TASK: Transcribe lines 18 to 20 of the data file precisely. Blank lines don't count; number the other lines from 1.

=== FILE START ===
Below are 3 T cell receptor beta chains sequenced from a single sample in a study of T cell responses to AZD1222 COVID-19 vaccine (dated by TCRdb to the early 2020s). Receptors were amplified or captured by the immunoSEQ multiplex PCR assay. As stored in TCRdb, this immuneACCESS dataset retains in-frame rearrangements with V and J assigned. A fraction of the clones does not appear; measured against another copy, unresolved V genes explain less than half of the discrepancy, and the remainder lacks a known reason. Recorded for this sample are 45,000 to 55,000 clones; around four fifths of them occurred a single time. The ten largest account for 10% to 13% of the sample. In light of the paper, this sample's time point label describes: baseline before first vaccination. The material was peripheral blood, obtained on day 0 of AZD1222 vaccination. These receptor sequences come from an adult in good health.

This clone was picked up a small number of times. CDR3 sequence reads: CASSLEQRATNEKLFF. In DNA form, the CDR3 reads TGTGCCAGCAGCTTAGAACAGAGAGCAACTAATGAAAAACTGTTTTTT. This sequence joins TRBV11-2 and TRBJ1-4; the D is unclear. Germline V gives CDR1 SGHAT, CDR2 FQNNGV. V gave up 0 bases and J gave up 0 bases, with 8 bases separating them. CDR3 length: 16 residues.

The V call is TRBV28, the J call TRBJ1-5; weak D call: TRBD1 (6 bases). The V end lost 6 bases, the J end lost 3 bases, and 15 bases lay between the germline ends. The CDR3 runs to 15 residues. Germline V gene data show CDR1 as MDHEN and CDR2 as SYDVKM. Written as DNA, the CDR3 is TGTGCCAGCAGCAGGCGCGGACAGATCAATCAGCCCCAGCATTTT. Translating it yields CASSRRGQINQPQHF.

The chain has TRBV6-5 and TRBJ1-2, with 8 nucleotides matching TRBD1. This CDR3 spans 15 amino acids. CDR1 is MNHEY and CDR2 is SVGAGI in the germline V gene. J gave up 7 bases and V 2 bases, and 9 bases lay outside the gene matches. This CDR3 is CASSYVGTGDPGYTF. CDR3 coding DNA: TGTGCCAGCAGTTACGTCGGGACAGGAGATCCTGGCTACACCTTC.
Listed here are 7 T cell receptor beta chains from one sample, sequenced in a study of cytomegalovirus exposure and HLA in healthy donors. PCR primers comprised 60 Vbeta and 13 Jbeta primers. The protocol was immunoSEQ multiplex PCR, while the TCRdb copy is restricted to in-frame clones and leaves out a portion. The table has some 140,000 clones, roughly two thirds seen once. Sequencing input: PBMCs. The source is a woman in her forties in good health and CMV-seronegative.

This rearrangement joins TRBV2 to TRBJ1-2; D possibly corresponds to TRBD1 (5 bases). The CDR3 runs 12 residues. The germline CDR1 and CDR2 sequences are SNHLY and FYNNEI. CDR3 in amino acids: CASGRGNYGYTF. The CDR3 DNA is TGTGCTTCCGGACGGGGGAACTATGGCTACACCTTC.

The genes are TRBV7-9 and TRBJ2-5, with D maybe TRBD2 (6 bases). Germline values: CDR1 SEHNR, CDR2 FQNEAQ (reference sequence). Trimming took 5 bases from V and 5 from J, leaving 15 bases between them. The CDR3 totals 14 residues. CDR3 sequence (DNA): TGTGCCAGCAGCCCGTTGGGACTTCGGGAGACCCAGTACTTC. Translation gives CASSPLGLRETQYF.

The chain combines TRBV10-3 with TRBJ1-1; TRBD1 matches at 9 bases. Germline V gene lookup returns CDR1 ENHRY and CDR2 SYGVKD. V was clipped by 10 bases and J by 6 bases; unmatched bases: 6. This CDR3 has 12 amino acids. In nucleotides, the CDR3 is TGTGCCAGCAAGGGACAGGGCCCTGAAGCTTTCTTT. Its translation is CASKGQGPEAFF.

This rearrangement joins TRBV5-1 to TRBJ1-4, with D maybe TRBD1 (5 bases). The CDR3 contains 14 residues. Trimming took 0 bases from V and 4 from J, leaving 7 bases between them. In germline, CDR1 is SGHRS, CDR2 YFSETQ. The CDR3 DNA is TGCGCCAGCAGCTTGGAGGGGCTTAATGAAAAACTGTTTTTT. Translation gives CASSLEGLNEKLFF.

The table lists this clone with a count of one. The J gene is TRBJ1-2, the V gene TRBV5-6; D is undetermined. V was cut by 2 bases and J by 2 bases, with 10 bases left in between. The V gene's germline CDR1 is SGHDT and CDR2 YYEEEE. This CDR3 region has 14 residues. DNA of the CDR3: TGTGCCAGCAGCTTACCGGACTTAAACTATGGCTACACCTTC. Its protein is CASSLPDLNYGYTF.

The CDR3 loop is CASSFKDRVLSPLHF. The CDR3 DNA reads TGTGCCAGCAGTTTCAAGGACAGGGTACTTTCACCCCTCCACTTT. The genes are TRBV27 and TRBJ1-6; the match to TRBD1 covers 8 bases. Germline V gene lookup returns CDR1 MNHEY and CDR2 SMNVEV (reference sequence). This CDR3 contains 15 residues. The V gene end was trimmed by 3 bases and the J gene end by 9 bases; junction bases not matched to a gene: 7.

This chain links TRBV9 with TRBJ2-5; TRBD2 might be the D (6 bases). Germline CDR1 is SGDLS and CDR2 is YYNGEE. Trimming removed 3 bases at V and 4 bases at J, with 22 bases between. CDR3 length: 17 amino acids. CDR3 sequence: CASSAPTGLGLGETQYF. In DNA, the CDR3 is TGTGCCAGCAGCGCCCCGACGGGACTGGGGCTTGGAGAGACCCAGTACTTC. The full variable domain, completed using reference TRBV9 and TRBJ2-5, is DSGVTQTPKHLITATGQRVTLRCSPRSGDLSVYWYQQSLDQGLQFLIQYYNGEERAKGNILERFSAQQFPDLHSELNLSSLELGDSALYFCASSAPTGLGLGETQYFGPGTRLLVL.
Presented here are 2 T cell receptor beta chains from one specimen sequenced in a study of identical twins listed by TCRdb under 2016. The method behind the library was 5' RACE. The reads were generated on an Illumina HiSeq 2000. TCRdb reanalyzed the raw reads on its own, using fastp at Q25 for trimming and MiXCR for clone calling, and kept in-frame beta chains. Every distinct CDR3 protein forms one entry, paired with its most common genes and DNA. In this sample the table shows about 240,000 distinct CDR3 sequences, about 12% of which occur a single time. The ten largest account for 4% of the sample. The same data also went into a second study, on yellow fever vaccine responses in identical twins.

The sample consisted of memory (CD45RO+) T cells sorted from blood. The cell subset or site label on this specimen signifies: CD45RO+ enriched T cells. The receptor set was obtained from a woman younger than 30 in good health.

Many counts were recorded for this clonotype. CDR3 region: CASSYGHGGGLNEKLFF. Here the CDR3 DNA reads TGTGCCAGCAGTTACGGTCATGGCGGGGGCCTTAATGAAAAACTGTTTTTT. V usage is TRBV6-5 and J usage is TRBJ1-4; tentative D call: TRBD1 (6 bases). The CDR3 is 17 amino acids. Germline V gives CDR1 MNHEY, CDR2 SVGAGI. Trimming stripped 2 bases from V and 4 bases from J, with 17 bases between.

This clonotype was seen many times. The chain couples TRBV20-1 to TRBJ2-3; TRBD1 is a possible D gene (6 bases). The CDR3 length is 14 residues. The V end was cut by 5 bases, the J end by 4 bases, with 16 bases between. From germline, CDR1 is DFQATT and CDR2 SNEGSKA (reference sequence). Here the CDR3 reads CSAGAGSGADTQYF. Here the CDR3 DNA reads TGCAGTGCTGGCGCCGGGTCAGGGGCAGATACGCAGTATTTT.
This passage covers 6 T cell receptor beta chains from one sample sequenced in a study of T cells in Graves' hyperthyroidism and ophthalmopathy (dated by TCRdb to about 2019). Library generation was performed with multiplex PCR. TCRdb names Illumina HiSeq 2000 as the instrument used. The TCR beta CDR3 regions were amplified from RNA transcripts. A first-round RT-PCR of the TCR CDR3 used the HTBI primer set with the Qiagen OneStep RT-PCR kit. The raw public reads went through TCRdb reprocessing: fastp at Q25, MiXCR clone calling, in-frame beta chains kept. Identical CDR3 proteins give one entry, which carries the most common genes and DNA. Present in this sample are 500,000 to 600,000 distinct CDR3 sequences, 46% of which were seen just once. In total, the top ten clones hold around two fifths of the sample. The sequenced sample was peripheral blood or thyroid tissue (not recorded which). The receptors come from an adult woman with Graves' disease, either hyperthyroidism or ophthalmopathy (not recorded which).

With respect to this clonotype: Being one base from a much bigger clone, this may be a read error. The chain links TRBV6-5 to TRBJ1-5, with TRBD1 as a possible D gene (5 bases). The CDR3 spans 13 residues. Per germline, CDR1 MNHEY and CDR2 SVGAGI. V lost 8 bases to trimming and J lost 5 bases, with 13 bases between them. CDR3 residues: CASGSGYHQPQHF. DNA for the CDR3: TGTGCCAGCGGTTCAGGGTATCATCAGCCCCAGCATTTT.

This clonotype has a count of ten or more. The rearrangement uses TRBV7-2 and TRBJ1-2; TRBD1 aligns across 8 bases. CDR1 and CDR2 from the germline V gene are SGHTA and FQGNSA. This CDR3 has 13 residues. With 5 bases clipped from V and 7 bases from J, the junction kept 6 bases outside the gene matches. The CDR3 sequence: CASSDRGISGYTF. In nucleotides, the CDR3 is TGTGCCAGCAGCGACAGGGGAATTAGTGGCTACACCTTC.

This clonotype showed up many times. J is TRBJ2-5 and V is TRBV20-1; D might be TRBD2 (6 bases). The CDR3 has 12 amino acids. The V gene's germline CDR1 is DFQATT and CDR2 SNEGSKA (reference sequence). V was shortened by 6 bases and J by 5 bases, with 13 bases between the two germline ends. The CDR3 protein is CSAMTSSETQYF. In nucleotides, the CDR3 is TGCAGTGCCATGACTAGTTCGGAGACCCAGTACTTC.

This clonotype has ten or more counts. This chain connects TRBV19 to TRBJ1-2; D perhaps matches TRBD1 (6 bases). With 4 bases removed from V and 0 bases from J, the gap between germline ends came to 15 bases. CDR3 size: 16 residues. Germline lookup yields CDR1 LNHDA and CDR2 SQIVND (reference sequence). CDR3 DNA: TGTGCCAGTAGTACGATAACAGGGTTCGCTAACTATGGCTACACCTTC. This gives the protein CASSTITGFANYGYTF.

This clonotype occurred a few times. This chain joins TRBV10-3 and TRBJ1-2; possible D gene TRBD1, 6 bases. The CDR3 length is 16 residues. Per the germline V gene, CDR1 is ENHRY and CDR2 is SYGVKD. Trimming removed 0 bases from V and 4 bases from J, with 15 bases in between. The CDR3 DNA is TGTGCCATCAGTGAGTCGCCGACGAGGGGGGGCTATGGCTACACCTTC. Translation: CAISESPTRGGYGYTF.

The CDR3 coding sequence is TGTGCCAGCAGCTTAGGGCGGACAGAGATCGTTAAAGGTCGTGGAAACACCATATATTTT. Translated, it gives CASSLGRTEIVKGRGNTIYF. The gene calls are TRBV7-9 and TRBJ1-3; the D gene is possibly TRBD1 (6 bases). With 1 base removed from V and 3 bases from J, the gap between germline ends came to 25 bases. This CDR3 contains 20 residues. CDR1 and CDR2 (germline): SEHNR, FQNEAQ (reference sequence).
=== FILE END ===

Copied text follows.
With respect to this clonotype: Being one base from a much bigger clone, this may be a read error. The chain links TRBV6-5 to TRBJ1-5, with TRBD1 as a possible D gene (5 bases). The CDR3 spans 13 residues. Per germline, CDR1 MNHEY and CDR2 SVGAGI. V lost 8 bases to trimming and J lost 5 bases, with 13 bases between them. CDR3 residues: CASGSGYHQPQHF. DNA for the CDR3: TGTGCCAGCGGTTCAGGGTATCATCAGCCCCAGCATTTT.

This clonotype has a count of ten or more. The rearrangement uses TRBV7-2 and TRBJ1-2; TRBD1 aligns across 8 bases. CDR1 and CDR2 from the germline V gene are SGHTA and FQGNSA. This CDR3 has 13 residues. With 5 bases clipped from V and 7 bases from J, the junction kept 6 bases outside the gene matches. The CDR3 sequence: CASSDRGISGYTF. In nucleotides, the CDR3 is TGTGCCAGCAGCGACAGGGGAATTAGTGGCTACACCTTC.

This clonotype showed up many times. J is TRBJ2-5 and V is TRBV20-1; D might be TRBD2 (6 bases). The CDR3 has 12 amino acids. The V gene's germline CDR1 is DFQATT and CDR2 SNEGSKA (reference sequence). V was shortened by 6 bases and J by 5 bases, with 13 bases between the two germline ends. The CDR3 protein is CSAMTSSETQYF. In nucleotides, the CDR3 is TGCAGTGCCATGACTAGTTCGGAGACCCAGTACTTC.